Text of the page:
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Heavyweight will be a key against Gophers

[ 0 ] January 24, 2014 |

Like many kids who grow up in Minnesota with a passion for wrestling, Ben Berhow was inspired by the goal to become a Minnesota Gopher.

He wanted to wrestle for his home-state school and for coach J Robinson, who had built the Minnesota program into a national power.

Berhow achieved his dream as a Gopher heavyweight from 2007-10 and then spent the next two years as an administrative assistant at his alma mater. He cherished his time as a Gopher and the thrills that came with it, including the intense border rivalry with the Iowa Hawkeyes.

Iowa coaches Terry Brands, from left, Ben Berhow, Ryan Morningstar and Tom Brands watch Brody Grothus wrestle Michigan State's Nick Trimble at 149 pounds at Carver-Hawkeye Arena on Saturday, Jan. 4, 2014. (David Scrivner / Iowa City Press-Citizen)

Iowa coaches Terry Brands, from left, Ben Berhow, Ryan Morningstar and Tom Brands watch Brody Grothus wrestle Michigan State’s Nick Trimble at 149 pounds at Carver-Hawkeye Arena on Saturday, Jan. 4, 2014. (David Scrivner / Iowa City Press-Citizen)

The rivalry will resume on Saturday at Carver-Hawkeye Arena with Berhow playing another key role, but under much different circumstances.

He’s now a Hawkeye, in his first season as a volunteer assistant coach, and has the responsibility to prepare heavyweight Bobby Telford for battle.

“Every day when you wrestle a guy like Telford, you’re going to be in for a battle,” Berhow said. “He’s a very physical guy. But at the same time, I’ve been in a similar program for a long time. I know what it’s like, so my body is used to it.”

Berhow had mixed emotions about leaving his Minnesota, but he saw it as a chance to advance his coaching career at another elite program.

“It was the right time and an opportunity to go to a historic program and advance my coaching career,” said Berhow, who had a 78-48 record as a Gopher heavyweight.

Minnesota rose to power under J Robinson, a former Iowa assistant, by using many of the same methods and beliefs that have fueled Iowa’s prolonged dominance in wrestling. Both programs take pride in being the aggressor on the mat and being tougher than the competition.

Berhow thinks toughness ultimately could decide Saturday’s dual.

“I think it has a lot to do with that,” Berhow said. “I think it comes down a lot to who’s going to be ready to go. I know Minnesota will be, and I know we will be. It’s just a matter of who’s going to fight for every position? Who’s going to fight to win every position?

Berhow’s toughness helped him land his current job.

Iowa coach Tom Brands needed somebody who could challenge his heavyweights in practice with more than just words and advice. He needed somebody who was willing and able to sacrifice his body on a daily basis for the good of team.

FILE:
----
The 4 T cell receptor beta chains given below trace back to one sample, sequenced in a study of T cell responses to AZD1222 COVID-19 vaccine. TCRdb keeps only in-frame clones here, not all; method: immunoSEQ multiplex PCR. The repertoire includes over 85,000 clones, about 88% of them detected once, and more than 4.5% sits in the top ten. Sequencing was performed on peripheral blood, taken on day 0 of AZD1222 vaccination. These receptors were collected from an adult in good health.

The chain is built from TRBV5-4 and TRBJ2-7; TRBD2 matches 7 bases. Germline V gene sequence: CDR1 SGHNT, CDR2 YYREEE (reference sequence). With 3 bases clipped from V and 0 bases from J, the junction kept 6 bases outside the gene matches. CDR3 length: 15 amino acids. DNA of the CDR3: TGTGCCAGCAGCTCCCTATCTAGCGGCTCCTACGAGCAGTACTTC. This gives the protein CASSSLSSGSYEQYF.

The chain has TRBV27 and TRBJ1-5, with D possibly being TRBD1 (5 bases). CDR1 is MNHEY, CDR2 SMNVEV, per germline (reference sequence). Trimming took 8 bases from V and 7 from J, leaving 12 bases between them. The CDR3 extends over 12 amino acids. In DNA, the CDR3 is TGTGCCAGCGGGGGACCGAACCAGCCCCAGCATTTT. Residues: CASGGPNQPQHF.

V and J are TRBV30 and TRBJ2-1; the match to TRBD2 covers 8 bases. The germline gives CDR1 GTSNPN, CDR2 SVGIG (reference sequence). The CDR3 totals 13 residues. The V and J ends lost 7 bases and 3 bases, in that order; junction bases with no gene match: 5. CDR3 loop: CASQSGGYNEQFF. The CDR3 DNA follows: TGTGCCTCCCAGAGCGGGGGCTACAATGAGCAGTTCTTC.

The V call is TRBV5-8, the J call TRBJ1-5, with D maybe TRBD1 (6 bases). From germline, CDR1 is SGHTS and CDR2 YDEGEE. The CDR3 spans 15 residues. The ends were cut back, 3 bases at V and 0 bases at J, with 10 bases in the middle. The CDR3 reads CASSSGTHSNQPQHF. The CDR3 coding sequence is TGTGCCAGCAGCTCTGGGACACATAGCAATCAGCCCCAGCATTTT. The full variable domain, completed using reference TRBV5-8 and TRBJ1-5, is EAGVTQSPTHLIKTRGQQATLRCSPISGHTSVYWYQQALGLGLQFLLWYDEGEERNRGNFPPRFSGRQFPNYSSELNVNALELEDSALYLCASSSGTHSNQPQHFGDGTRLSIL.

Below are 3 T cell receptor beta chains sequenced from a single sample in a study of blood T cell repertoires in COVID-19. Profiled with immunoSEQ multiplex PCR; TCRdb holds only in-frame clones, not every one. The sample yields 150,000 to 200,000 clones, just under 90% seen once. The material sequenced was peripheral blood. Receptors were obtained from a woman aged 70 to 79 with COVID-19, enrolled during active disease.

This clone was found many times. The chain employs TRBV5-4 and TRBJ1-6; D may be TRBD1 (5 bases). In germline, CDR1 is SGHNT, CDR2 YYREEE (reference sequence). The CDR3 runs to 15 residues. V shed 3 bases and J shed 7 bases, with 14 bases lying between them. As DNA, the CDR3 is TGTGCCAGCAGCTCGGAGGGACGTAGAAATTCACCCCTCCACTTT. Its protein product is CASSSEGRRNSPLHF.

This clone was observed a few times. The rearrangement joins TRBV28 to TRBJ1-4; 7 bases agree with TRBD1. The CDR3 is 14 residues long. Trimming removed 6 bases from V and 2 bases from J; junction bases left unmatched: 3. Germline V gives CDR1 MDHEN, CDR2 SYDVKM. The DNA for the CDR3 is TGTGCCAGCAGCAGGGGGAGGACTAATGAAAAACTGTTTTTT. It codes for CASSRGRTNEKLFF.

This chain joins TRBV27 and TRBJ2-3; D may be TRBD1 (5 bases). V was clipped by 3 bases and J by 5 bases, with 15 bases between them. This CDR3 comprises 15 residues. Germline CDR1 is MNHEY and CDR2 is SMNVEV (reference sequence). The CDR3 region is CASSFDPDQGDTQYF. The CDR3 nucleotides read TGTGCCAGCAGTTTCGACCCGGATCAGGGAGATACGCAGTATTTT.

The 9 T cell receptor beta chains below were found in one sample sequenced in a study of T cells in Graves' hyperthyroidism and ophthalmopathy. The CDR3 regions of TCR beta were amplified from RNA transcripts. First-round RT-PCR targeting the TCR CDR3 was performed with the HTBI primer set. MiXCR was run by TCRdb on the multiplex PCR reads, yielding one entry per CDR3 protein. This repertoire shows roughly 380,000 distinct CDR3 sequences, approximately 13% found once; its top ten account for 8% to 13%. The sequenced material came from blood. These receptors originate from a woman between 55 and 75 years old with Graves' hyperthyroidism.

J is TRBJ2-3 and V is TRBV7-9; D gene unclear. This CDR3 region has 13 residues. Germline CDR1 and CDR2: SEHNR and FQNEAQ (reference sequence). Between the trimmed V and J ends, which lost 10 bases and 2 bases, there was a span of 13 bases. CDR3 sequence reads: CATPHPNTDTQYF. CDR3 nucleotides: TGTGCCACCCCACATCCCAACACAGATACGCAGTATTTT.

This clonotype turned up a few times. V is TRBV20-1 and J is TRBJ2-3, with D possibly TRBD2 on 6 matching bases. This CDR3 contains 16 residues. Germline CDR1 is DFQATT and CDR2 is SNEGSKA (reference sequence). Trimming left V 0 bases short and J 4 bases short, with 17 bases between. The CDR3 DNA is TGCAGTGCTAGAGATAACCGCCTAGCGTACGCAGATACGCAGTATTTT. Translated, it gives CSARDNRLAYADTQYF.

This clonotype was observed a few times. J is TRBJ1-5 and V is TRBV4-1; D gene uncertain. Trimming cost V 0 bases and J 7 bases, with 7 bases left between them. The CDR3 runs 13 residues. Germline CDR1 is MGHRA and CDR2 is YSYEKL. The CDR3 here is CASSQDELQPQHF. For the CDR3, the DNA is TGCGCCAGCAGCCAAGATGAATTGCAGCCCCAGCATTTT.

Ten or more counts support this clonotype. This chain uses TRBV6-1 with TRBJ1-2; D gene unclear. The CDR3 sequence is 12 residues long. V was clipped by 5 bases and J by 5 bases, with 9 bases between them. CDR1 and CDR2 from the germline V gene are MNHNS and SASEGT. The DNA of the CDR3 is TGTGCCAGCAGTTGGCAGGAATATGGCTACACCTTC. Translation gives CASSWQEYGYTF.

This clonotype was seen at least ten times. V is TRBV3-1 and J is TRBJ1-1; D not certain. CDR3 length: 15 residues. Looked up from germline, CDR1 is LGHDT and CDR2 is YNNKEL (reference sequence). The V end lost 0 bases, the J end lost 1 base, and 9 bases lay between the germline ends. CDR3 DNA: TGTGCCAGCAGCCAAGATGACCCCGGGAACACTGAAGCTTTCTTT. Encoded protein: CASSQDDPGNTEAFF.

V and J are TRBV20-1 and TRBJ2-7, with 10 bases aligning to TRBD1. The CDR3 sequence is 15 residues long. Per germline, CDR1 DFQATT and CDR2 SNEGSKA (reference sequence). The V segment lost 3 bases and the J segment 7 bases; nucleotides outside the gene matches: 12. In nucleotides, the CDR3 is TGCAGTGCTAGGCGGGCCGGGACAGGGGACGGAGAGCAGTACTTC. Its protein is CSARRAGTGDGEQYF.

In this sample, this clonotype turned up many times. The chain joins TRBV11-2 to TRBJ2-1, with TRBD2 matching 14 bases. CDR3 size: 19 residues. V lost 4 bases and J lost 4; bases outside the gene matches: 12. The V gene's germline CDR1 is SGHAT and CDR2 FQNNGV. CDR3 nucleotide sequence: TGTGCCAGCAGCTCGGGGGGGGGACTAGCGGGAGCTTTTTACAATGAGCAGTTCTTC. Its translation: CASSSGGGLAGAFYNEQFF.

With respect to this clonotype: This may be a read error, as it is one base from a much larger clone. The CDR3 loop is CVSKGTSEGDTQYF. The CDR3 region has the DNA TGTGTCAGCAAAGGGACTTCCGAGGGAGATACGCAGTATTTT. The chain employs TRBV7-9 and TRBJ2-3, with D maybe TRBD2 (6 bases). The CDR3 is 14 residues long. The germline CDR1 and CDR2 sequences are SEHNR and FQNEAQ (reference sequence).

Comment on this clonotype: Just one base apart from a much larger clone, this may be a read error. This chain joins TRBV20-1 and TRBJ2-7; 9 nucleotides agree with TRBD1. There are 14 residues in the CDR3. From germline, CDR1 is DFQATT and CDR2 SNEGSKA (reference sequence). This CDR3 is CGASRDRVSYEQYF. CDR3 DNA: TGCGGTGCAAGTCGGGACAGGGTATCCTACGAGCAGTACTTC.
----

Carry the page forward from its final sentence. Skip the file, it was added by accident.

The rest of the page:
Part of Berhow’s job description is to wrestle with Telford in practice.

“Berhow is very durable,” Brands said. “Whatever Telford needs on a certain day, he’s game. That doesn’t mean they go every day. But it means he’s ready to go every day. That’s really, really important with a heavyweight.”

Telford will face one of his biggest challenges this season against two-time defending national champion Tony Nelson, who figures to be on a mission after losing to Michigan’s Adam Coon on Sunday. Nelson’s upset loss proved to be the difference in Michigan’s 19-14 victory over the Gophers.

“Telford is going to be ready to rock,” Berhow said. “He’s going to be ready for battle. It’s going to be an exciting match. I think we have a good chance of coming out on top. We just have to be ready to battle at all the weights, not just with Bobby.”

Telford will bring a 16-1 record and a No. 3 ranking into his showdown with the second-ranked Nelson. Five of Telford’s 16 career losses have come against Nelson, but none by more than two points.

Telford declined to speak with the media this week. But Tom Brands was very outspoken about how Telford has benefitted from Berhow’s presence.

“Ben Berhow is a heavyweight’s heavyweight,” Brands said. “And that’s good. I think we have enough that can attack legs and hit knee pulls and grab legs and pick them up in the air and finish. Now we need guys that can wrestle like a heavyweight and give some heavyweight-specific tips.

“Not to say that we can’t, but it’s good to feel it as a coach. It’s hard to feel Telford because he puts his thumb on you and you wilt when you’re a guy like me. And he can’t make Berhow wilt like that. He has to work hard.”

Iowa will bring an 11-1 overall record, a 4-0 Big Ten mark and a No. 2 ranking into Saturday’s dual. Minnesota is 7-1 overall and ranked fourth.

Derek St. John will try to bounce back from his first loss of the season at 157 pounds, but it won’t be easy against Minnesota’s eighth-ranked Dylan Ness for the first time. St. John lost to Nebraska’s third-ranked James Green 9-7 in last Saturday’s dual in which Iowa prevailed 22-9 in Lincoln, Neb. St. John, the defending NCAA champion at 157 pounds and a graduate of West High, has a career record of 96-12 and is 12-0 following losses.

Iowa senior Tony Ramos will look to stay perfect at Carver-Hawkeye Arena, where the 133-pounder has a 32-0 record, including 8-0 this season.

“It’s a big statement to say you never lost at Carver-Hawkeye Arena, or that you were always able to protect your home turf,” Ramos said. “So that’s something I’m working towards. But you have to take it one match at a time.”

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Category: Wrestling

About Pat Harty: Columnist Pat Harty has been covering the Iowa Hawkeyes for the Press-Citizen since 1991. Originally from Des Moines, he currently writes columns and covers Hawkeye men's basketball for Hawk Central. View author profile.

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